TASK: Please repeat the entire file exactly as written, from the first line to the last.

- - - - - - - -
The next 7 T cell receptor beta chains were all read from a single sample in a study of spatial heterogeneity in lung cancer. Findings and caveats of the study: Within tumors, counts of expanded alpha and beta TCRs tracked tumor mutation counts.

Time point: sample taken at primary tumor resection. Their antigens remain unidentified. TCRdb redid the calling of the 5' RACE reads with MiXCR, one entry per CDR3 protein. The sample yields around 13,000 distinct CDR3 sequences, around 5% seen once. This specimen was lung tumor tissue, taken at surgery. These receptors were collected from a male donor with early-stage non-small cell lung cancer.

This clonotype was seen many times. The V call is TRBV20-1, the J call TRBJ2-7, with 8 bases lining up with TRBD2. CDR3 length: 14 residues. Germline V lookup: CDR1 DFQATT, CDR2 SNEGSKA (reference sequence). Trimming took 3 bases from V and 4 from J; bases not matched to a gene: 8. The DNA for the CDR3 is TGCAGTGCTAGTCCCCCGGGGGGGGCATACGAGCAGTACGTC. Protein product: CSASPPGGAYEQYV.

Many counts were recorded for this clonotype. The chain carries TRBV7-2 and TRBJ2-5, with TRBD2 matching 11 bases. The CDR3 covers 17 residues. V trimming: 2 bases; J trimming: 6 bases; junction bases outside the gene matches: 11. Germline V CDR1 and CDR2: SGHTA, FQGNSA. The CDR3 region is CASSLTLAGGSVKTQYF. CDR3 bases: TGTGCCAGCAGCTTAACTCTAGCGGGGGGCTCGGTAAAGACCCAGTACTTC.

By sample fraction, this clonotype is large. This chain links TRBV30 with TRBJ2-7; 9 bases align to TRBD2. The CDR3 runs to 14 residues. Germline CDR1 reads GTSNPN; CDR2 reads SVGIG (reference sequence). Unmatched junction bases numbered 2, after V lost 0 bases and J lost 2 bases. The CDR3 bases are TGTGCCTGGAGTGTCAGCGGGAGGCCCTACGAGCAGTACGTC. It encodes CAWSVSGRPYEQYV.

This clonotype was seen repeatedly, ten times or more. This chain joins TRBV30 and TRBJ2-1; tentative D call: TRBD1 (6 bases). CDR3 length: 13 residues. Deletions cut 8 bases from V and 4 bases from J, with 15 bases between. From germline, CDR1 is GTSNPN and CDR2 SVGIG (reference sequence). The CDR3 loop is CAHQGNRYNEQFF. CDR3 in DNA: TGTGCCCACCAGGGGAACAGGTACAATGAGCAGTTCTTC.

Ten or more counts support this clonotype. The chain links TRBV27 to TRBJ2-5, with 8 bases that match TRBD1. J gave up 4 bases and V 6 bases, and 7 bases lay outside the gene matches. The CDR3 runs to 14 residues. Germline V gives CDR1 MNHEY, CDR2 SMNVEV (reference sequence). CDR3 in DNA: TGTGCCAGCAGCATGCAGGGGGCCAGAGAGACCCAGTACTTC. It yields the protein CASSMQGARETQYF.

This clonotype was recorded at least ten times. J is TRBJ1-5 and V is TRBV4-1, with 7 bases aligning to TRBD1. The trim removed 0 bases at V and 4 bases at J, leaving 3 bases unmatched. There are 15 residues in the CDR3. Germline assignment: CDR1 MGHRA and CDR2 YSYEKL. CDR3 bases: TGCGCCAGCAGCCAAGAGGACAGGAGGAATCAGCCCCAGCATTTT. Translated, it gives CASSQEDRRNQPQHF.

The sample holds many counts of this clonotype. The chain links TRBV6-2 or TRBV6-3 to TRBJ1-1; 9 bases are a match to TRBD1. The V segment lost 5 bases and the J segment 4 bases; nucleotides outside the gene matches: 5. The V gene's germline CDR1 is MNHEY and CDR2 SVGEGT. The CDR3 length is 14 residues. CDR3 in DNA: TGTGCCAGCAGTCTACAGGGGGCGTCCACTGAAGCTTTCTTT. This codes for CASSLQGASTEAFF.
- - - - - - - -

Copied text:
The next 7 T cell receptor beta chains were all read from a single sample in a study of spatial heterogeneity in lung cancer. Findings and caveats of the study: Within tumors, counts of expanded alpha and beta TCRs tracked tumor mutation counts.

Time point: sample taken at primary tumor resection. Their antigens remain unidentified. TCRdb redid the calling of the 5' RACE reads with MiXCR, one entry per CDR3 protein. The sample yields around 13,000 distinct CDR3 sequences, around 5% seen once. This specimen was lung tumor tissue, taken at surgery. These receptors were collected from a male donor with early-stage non-small cell lung cancer.

This clonotype was seen many times. The V call is TRBV20-1, the J call TRBJ2-7, with 8 bases lining up with TRBD2. CDR3 length: 14 residues. Germline V lookup: CDR1 DFQATT, CDR2 SNEGSKA (reference sequence). Trimming took 3 bases from V and 4 from J; bases not matched to a gene: 8. The DNA for the CDR3 is TGCAGTGCTAGTCCCCCGGGGGGGGCATACGAGCAGTACGTC. Protein product: CSASPPGGAYEQYV.

Many counts were recorded for this clonotype. The chain carries TRBV7-2 and TRBJ2-5, with TRBD2 matching 11 bases. The CDR3 covers 17 residues. V trimming: 2 bases; J trimming: 6 bases; junction bases outside the gene matches: 11. Germline V CDR1 and CDR2: SGHTA, FQGNSA. The CDR3 region is CASSLTLAGGSVKTQYF. CDR3 bases: TGTGCCAGCAGCTTAACTCTAGCGGGGGGCTCGGTAAAGACCCAGTACTTC.

By sample fraction, this clonotype is large. This chain links TRBV30 with TRBJ2-7; 9 bases align to TRBD2. The CDR3 runs to 14 residues. Germline CDR1 reads GTSNPN; CDR2 reads SVGIG (reference sequence). Unmatched junction bases numbered 2, after V lost 0 bases and J lost 2 bases. The CDR3 bases are TGTGCCTGGAGTGTCAGCGGGAGGCCCTACGAGCAGTACGTC. It encodes CAWSVSGRPYEQYV.

This clonotype was seen repeatedly, ten times or more. This chain joins TRBV30 and TRBJ2-1; tentative D call: TRBD1 (6 bases). CDR3 length: 13 residues. Deletions cut 8 bases from V and 4 bases from J, with 15 bases between. From germline, CDR1 is GTSNPN and CDR2 SVGIG (reference sequence). The CDR3 loop is CAHQGNRYNEQFF. CDR3 in DNA: TGTGCCCACCAGGGGAACAGGTACAATGAGCAGTTCTTC.

Ten or more counts support this clonotype. The chain links TRBV27 to TRBJ2-5, with 8 bases that match TRBD1. J gave up 4 bases and V 6 bases, and 7 bases lay outside the gene matches. The CDR3 runs to 14 residues. Germline V gives CDR1 MNHEY, CDR2 SMNVEV (reference sequence). CDR3 in DNA: TGTGCCAGCAGCATGCAGGGGGCCAGAGAGACCCAGTACTTC. It yields the protein CASSMQGARETQYF.

This clonotype was recorded at least ten times. J is TRBJ1-5 and V is TRBV4-1, with 7 bases aligning to TRBD1. The trim removed 0 bases at V and 4 bases at J, leaving 3 bases unmatched. There are 15 residues in the CDR3. Germline assignment: CDR1 MGHRA and CDR2 YSYEKL. CDR3 bases: TGCGCCAGCAGCCAAGAGGACAGGAGGAATCAGCCCCAGCATTTT. Translated, it gives CASSQEDRRNQPQHF.

The sample holds many counts of this clonotype. The chain links TRBV6-2 or TRBV6-3 to TRBJ1-1; 9 bases are a match to TRBD1. The V segment lost 5 bases and the J segment 4 bases; nucleotides outside the gene matches: 5. The V gene's germline CDR1 is MNHEY and CDR2 SVGEGT. The CDR3 length is 14 residues. CDR3 in DNA: TGTGCCAGCAGTCTACAGGGGGCGTCCACTGAAGCTTTCTTT. This codes for CASSLQGASTEAFF.